Saturday, September 1, 2012

An Unforgettable Parable – Berachot 30b by @slerner Shimon Lerner

Continuing on the theme of "Awe and Joy" as it relates to today's daf, I just wanted to highlight an amazingly powerful explanation of the concept given by R' Avraham Eliyahu Kaplan.

I first heard this explanation from my Rosh Yeshiva in High School more than 20 years ago, and it has stayed with me ever since (even more so after becoming a father, as will soon become clear). [If you are capable and have the time, I highly recommend reading R' Kaplan's entire essay "Be-Ikvus Ha-Yirah" in Hebrew. I personally revisit it at least once a year before Rosh Hashana.]

"Yir'ah is not anguish, not pain, not bitter anxiety. To what may yir'ah be likened? To the tremor of fear which a father feels when his beloved young son rides his shoulders as he dances with him and rejoices before him, taking care that he not fall off. Here there is joy that is incomparable, pleasure that is incomparable. And the fear tied up with them is pleasant too. It does not impede the freedom of dance... It passes through them like a spinal column that straightens and strengthens. And it envelops them like a modest frame that lends grace and pleasantness... It is clear to the father that his son is riding securely upon him and will not fall back, for he constantly remembers him, not for a moment does he forget him. His son's every movement, even the smallest, he feels, and he ensures that his son will not sway from his place, nor incline sideways - his heart is, therefore, sure, and he dances and rejoices. If a person is sure that the "bundle" of his life's meaning is safely held high by the shoulders of his awareness, he knows that this bundle will not fall backwards, he will not forget it for a moment, he will remember it constantly, with yir'ah he will safe keep it. If every moment he checks it - then his heart is confident, and he dances and rejoices..."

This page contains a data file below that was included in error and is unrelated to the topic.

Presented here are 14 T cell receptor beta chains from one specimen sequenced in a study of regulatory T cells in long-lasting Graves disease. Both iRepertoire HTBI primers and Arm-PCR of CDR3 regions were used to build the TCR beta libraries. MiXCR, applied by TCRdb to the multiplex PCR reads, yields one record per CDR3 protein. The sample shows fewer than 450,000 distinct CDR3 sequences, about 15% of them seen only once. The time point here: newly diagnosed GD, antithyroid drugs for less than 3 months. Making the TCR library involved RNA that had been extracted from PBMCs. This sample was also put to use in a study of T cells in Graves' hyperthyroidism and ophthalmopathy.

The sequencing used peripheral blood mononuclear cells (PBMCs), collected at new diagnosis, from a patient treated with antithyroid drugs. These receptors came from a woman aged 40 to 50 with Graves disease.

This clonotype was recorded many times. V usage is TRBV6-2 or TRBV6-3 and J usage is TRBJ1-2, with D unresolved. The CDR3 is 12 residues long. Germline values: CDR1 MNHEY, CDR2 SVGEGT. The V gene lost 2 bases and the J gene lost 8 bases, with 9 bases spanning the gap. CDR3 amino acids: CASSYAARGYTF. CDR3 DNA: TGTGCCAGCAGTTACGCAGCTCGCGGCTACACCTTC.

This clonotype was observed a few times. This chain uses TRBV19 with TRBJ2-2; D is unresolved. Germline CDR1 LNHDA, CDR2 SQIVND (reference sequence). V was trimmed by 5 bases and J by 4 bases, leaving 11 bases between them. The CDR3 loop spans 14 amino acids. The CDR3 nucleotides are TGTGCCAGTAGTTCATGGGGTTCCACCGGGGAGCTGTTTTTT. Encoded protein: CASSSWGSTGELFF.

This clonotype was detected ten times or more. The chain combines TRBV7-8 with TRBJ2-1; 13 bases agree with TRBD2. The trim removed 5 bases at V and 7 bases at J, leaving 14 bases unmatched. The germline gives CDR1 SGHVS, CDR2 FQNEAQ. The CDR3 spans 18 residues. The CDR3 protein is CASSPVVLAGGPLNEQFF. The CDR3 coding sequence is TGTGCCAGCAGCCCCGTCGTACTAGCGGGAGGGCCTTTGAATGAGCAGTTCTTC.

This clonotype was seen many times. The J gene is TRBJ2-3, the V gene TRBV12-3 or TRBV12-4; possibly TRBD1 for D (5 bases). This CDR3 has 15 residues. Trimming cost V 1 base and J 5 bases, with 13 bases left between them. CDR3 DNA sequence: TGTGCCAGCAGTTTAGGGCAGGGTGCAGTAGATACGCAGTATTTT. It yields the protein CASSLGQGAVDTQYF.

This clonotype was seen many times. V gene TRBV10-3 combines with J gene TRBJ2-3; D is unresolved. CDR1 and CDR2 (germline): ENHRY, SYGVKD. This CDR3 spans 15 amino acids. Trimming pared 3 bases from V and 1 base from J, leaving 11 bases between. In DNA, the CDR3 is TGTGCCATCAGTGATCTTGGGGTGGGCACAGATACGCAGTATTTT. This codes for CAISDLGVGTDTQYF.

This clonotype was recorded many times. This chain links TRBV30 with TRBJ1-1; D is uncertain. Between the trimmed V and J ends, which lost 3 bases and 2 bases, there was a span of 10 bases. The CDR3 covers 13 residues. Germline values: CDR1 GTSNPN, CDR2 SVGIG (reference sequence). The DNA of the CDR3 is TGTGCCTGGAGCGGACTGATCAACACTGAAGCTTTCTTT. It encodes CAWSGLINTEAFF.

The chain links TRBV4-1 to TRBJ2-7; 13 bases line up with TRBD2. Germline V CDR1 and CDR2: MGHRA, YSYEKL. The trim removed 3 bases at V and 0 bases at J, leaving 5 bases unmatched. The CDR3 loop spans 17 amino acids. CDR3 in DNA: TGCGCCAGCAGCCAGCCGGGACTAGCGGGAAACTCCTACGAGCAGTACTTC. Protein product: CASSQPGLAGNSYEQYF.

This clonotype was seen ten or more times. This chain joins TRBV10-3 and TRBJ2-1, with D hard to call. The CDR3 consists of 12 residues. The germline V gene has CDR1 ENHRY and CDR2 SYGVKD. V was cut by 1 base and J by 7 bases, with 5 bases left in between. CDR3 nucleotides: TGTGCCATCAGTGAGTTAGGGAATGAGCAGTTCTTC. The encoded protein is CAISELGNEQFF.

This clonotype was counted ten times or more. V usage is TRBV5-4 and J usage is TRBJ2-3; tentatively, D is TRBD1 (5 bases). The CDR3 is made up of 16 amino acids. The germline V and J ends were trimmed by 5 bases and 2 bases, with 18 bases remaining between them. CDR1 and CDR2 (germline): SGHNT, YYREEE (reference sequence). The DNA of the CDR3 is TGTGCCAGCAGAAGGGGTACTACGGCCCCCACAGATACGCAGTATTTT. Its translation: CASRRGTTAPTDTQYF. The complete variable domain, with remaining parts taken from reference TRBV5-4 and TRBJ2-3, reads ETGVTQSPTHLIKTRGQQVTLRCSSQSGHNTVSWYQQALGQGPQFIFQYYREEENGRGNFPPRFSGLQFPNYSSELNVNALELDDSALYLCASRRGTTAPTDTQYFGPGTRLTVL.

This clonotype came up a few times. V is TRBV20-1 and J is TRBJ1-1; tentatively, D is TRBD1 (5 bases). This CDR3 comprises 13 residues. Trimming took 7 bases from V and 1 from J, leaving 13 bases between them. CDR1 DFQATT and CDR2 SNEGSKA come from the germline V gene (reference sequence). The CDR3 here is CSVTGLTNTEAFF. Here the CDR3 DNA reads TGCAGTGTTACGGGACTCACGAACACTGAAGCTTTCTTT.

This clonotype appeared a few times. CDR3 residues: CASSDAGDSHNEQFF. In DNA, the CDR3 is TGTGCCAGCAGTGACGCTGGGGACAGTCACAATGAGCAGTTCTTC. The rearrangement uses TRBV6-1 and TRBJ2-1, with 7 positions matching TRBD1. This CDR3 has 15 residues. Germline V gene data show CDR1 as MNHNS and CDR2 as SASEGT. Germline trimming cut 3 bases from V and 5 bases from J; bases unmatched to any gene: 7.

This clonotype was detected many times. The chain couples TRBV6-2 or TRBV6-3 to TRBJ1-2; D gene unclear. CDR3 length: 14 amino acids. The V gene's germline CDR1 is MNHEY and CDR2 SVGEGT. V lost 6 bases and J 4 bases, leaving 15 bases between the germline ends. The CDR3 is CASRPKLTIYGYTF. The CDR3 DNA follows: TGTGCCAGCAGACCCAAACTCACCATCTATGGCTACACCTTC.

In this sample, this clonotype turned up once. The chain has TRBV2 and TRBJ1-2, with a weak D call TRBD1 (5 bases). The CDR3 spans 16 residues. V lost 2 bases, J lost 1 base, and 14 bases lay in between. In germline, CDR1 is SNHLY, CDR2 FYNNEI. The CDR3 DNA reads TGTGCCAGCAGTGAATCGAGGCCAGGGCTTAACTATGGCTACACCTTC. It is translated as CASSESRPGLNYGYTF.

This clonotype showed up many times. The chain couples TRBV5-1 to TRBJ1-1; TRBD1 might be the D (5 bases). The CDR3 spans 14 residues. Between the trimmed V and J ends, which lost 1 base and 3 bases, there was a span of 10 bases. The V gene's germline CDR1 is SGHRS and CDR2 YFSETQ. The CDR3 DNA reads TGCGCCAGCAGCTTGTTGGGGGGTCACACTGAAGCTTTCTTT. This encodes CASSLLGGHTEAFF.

(Translation taken from R' Yosef Gavriel Bechhofer here:

I think any added words on my part would be superfluous.

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